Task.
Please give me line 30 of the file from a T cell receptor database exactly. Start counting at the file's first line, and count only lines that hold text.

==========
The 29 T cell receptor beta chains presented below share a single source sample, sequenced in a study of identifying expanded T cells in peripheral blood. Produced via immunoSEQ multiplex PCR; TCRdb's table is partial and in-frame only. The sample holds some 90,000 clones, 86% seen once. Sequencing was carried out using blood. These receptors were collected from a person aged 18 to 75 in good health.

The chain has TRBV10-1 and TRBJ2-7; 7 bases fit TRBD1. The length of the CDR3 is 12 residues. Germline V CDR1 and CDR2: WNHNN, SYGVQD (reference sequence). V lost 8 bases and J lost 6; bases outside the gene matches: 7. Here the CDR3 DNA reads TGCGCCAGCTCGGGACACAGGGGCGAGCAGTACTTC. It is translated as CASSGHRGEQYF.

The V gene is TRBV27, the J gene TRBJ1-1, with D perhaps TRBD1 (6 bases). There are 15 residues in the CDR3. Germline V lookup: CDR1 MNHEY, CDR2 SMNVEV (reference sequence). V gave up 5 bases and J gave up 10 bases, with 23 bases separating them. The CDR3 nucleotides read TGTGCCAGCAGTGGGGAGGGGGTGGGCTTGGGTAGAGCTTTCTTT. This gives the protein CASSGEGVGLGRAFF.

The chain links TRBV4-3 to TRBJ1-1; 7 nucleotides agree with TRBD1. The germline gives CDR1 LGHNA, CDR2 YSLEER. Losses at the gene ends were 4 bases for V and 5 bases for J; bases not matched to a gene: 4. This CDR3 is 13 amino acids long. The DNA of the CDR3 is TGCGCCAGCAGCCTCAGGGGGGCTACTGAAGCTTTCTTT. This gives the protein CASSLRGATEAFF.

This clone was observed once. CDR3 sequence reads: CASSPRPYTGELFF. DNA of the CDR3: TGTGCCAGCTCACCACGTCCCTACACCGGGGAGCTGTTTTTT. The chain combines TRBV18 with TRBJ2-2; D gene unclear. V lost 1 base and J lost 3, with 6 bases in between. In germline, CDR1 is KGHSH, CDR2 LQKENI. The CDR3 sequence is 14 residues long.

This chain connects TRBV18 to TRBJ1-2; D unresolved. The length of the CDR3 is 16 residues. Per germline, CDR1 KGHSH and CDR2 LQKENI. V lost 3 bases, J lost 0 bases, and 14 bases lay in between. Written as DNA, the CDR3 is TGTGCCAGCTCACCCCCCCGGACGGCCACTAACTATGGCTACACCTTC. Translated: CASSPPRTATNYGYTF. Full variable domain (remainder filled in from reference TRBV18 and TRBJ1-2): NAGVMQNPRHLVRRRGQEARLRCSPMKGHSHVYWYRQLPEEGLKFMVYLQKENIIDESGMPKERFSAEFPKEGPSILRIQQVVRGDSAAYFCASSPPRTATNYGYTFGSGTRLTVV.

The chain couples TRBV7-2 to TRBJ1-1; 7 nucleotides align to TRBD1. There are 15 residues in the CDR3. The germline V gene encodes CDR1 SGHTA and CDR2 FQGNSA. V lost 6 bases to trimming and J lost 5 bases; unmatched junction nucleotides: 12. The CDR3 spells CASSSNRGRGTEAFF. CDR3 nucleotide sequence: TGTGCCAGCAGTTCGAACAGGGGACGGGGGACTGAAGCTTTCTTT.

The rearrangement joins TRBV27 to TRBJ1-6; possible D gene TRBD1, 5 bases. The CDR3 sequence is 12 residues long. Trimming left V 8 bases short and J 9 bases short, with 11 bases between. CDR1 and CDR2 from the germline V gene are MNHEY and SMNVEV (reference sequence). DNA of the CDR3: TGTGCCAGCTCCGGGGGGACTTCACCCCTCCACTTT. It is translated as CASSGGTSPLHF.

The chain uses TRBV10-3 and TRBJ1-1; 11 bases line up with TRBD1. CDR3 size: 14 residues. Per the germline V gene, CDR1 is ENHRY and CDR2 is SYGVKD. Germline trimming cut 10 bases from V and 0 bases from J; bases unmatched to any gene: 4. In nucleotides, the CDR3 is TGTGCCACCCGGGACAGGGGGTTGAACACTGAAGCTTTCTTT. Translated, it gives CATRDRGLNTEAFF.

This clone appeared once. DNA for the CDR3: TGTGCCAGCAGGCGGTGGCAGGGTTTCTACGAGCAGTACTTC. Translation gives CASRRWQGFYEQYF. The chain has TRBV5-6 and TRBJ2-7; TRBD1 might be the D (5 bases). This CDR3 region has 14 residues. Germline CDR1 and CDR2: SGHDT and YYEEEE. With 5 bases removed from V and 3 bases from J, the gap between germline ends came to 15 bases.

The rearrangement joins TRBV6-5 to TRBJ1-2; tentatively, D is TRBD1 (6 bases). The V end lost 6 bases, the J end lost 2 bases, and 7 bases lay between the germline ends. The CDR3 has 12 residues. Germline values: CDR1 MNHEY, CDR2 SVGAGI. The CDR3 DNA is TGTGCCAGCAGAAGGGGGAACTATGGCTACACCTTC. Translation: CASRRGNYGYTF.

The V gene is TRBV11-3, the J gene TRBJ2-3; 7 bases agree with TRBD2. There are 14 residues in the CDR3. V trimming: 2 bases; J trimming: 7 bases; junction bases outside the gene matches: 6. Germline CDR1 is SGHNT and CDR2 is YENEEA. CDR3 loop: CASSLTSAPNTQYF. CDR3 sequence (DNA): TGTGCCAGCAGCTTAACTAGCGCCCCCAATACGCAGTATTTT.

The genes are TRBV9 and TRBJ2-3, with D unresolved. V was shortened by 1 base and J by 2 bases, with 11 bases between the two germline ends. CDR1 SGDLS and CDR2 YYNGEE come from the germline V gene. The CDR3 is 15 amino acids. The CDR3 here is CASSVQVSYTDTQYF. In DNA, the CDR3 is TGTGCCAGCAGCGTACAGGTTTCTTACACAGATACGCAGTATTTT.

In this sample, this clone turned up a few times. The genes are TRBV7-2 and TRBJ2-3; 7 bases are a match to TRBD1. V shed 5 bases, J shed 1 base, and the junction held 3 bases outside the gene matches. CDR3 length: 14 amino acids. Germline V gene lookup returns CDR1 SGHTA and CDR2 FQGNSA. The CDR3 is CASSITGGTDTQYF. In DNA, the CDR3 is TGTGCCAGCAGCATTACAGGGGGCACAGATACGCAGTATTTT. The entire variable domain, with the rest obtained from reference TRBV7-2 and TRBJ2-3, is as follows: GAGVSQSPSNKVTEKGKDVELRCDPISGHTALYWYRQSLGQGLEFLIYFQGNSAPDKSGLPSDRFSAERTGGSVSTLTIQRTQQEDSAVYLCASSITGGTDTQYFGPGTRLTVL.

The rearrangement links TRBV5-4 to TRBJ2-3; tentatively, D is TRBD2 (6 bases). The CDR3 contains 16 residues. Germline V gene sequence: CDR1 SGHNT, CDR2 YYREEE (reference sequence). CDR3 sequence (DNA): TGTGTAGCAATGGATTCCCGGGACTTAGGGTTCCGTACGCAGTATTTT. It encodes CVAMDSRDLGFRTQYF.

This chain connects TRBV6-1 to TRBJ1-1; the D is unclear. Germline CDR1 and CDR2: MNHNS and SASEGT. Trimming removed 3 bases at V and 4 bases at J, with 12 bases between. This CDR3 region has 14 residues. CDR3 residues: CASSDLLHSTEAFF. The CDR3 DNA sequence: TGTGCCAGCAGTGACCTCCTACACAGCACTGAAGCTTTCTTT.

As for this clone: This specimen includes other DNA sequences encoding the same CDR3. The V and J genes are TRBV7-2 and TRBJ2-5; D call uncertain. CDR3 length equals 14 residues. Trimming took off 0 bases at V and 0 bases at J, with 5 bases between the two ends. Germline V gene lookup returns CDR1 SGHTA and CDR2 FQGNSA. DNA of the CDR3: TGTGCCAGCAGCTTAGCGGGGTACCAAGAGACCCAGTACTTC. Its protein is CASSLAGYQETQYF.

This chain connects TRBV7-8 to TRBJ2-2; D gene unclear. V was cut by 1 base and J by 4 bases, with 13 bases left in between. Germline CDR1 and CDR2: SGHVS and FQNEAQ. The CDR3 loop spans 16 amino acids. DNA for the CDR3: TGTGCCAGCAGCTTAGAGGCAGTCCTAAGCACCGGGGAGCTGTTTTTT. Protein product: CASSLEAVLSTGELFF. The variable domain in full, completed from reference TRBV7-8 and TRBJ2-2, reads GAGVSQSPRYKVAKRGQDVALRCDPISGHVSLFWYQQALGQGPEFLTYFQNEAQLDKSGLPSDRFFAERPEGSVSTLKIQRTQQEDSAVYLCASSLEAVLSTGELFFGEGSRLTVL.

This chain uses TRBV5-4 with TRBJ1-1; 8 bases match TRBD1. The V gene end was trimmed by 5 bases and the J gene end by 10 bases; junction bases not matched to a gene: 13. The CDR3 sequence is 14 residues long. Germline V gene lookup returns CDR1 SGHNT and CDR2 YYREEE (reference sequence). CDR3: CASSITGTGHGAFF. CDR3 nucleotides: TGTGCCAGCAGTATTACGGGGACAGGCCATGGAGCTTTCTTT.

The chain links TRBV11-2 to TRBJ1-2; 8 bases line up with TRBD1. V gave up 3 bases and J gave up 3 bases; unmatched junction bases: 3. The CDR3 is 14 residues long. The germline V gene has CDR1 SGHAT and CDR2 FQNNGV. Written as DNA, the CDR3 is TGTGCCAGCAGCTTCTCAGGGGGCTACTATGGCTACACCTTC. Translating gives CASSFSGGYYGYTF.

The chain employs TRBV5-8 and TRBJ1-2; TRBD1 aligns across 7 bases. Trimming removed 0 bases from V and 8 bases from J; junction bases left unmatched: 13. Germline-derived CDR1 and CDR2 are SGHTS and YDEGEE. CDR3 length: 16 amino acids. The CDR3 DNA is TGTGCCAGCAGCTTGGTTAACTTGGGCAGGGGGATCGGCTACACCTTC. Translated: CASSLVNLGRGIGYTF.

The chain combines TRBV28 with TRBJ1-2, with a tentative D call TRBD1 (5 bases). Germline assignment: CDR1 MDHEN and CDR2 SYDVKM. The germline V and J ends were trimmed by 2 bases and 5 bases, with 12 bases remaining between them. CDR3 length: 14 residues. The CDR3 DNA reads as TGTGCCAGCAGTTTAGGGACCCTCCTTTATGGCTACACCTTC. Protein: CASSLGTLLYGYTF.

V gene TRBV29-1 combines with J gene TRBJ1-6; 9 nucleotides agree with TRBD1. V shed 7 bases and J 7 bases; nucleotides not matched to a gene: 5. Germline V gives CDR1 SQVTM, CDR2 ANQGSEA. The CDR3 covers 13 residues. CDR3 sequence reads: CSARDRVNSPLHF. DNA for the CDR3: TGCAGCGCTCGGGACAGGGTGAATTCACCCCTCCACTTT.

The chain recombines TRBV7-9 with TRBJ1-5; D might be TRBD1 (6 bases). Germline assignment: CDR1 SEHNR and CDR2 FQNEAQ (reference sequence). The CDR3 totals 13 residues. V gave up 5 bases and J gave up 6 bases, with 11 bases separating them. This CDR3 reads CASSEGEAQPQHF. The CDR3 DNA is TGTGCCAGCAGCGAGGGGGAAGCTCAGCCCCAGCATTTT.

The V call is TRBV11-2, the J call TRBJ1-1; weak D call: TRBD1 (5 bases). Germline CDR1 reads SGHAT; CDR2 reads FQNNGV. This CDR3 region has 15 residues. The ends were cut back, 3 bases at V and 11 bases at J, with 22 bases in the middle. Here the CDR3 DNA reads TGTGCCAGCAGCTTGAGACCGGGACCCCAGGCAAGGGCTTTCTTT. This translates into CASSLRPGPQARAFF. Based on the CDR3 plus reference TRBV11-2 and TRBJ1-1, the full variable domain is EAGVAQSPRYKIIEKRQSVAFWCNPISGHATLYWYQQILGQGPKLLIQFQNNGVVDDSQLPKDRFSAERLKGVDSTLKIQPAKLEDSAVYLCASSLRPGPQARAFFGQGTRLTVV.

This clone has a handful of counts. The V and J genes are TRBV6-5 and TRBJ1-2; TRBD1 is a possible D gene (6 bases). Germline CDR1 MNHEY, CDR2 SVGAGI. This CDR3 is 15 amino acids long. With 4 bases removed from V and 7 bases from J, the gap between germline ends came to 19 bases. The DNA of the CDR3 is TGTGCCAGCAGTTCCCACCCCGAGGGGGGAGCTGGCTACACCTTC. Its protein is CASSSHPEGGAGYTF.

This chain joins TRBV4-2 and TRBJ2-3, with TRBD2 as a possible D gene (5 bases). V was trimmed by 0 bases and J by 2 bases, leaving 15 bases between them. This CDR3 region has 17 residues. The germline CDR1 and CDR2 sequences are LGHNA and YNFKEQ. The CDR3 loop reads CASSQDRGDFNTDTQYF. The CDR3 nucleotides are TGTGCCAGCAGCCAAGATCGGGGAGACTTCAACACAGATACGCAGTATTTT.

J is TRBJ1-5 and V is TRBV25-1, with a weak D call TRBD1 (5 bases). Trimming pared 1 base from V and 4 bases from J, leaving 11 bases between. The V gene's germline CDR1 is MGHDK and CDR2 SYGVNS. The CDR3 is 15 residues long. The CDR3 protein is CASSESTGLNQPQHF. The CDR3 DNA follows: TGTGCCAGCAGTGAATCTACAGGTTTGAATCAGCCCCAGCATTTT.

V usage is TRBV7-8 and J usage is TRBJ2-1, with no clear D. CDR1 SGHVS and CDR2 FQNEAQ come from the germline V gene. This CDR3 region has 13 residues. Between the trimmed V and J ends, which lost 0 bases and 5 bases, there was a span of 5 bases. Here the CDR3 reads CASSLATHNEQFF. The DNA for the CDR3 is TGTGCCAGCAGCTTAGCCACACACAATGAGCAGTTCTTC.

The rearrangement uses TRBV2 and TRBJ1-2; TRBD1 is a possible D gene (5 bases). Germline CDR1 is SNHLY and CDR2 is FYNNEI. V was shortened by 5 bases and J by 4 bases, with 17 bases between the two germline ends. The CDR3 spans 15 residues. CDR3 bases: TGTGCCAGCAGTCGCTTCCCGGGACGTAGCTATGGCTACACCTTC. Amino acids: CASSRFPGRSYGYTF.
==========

The rearrangement uses TRBV2 and TRBJ1-2; TRBD1 is a possible D gene (5 bases). Germline CDR1 is SNHLY and CDR2 is FYNNEI. V was shortened by 5 bases and J by 4 bases, with 17 bases between the two germline ends. The CDR3 spans 15 residues. CDR3 bases: TGTGCCAGCAGTCGCTTCCCGGGACGTAGCTATGGCTACACCTTC. Amino acids: CASSRFPGRSYGYTF.